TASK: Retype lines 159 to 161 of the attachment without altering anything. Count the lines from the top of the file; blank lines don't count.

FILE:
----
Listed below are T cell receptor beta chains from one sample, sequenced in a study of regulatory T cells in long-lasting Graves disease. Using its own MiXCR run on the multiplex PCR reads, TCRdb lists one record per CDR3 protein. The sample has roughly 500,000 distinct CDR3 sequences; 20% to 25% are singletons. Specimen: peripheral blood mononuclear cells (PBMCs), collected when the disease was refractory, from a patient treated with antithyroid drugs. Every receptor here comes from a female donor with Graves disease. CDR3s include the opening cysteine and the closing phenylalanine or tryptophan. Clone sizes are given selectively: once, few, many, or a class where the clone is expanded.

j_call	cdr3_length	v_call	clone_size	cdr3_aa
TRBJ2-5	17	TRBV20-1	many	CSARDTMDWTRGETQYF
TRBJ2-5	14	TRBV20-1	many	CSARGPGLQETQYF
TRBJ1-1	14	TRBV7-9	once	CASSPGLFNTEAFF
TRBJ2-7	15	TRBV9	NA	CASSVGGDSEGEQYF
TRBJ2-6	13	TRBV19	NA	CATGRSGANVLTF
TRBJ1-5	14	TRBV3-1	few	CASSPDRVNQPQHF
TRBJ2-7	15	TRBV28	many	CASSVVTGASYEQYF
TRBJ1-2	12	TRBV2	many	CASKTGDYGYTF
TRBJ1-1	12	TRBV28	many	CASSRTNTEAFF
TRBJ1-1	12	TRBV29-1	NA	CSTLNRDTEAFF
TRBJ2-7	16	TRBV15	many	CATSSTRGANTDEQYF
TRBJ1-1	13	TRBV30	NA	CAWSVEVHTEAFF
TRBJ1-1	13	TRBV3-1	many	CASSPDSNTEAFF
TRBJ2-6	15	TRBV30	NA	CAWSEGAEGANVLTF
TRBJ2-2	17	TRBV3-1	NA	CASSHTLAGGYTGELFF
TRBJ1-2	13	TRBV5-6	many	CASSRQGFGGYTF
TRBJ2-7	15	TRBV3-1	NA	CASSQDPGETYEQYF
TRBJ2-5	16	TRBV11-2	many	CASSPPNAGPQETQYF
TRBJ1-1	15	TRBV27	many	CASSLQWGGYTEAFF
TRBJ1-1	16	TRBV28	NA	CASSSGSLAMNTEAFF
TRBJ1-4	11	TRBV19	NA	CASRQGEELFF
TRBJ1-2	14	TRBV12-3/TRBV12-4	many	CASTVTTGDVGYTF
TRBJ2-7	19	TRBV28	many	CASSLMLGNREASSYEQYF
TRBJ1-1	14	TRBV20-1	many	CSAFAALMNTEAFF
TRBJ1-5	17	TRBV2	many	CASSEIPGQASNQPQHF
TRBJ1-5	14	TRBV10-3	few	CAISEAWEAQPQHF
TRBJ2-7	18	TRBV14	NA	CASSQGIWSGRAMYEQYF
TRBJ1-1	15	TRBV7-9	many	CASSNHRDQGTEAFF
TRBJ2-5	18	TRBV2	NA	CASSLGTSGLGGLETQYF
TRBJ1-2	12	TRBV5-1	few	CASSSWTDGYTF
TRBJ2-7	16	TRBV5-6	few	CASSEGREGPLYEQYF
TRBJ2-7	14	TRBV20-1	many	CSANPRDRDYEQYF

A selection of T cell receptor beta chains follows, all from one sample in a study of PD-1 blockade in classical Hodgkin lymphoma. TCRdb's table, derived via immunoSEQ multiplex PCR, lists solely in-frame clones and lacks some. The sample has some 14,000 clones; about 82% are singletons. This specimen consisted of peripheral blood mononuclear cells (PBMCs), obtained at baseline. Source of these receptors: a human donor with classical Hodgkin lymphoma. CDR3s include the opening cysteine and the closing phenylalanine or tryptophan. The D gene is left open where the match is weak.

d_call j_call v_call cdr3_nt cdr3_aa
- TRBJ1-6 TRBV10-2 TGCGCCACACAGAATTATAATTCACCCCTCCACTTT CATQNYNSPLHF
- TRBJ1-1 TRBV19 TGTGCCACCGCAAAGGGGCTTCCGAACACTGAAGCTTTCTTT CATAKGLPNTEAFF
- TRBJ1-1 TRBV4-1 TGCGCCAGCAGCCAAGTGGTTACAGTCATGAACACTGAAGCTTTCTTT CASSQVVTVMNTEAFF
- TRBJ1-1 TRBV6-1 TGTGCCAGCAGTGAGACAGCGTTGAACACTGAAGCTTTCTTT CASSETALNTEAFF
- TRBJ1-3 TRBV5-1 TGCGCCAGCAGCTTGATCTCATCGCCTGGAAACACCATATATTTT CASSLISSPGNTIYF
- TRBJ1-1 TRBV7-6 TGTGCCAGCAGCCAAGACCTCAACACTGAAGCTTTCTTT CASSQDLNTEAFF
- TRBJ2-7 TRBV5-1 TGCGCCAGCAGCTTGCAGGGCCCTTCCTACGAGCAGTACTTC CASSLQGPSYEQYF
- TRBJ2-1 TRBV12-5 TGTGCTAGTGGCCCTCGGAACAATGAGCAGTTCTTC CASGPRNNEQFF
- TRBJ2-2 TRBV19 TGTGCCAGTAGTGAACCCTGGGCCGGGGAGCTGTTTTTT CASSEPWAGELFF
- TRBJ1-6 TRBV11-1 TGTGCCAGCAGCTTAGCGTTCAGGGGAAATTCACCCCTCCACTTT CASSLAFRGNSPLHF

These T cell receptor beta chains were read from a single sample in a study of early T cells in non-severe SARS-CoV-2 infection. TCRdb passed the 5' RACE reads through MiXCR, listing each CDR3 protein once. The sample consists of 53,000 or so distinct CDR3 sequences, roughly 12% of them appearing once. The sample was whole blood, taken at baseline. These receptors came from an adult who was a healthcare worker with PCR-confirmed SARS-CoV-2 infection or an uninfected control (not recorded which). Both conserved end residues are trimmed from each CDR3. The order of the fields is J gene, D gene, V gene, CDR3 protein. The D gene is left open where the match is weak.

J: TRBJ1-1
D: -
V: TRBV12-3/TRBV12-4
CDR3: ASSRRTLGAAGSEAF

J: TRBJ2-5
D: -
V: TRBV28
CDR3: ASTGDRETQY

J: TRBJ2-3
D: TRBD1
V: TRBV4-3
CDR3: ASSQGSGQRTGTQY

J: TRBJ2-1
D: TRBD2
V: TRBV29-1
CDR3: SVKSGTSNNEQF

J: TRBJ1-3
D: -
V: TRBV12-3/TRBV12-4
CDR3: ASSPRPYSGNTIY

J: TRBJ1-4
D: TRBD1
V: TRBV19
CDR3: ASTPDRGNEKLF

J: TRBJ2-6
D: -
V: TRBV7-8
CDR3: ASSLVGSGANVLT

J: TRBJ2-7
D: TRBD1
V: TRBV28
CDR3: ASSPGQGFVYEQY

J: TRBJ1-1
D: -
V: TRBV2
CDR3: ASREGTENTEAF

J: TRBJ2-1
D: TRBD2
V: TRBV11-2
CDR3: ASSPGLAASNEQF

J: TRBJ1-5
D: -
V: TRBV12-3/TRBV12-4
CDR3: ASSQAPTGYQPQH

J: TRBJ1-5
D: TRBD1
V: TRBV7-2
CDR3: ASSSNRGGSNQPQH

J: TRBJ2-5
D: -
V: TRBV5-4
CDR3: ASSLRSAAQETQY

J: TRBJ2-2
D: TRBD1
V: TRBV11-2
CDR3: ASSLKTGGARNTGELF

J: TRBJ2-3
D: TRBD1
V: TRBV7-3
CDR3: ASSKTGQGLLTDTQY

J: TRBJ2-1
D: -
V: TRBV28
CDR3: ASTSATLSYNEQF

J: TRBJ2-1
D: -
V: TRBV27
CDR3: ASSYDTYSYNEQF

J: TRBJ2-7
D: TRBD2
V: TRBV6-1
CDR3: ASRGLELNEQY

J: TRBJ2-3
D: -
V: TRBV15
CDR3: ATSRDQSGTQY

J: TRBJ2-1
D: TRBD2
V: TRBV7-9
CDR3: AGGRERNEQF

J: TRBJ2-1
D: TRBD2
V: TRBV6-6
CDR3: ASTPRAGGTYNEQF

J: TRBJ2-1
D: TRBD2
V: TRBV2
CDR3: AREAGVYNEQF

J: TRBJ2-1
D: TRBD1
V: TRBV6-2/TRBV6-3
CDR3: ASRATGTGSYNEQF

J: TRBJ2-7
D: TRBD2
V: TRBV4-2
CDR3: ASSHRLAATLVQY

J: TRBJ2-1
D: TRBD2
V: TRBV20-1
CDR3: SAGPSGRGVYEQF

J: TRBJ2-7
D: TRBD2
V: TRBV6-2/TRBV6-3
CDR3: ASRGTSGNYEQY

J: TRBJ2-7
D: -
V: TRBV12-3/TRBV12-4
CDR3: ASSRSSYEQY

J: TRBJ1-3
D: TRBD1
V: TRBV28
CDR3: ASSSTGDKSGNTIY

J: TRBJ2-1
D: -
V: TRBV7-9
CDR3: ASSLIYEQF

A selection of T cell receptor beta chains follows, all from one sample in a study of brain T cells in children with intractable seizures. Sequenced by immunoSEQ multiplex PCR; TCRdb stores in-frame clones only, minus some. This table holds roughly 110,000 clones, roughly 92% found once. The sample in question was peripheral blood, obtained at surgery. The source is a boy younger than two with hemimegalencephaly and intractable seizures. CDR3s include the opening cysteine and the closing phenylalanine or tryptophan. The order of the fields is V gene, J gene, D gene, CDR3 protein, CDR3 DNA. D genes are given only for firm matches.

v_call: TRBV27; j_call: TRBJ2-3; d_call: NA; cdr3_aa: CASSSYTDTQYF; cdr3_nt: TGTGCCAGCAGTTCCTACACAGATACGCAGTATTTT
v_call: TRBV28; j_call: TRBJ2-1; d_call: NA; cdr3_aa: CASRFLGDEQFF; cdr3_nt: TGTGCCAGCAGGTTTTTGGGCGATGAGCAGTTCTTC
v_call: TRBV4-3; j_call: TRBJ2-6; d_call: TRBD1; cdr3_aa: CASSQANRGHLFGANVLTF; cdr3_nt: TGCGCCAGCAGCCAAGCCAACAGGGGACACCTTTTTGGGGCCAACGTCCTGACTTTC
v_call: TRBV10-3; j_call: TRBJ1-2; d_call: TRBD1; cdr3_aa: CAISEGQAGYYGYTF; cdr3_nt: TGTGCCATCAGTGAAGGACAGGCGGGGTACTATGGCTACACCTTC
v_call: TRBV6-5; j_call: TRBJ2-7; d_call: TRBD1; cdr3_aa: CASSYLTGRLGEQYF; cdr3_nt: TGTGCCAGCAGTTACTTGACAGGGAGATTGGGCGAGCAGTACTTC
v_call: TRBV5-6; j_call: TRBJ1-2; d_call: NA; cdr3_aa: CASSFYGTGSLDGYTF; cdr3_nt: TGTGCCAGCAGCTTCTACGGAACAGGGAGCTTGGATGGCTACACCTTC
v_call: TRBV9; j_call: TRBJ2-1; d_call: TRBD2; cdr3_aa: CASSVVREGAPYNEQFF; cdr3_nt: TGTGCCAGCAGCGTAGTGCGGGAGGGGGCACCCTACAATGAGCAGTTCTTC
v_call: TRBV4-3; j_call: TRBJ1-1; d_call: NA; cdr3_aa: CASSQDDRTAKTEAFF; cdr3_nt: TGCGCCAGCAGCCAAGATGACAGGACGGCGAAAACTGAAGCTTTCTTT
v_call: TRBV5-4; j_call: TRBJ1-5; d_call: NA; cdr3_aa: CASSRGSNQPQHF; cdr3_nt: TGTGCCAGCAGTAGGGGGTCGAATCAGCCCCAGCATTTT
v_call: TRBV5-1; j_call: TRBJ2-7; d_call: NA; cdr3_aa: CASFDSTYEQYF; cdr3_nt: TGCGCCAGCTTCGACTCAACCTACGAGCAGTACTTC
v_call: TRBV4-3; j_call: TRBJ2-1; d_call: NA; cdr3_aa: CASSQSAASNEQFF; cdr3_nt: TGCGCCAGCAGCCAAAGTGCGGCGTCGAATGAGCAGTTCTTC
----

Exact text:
CDR3: ASSSTGDKSGNTIY

J: TRBJ2-1
D: -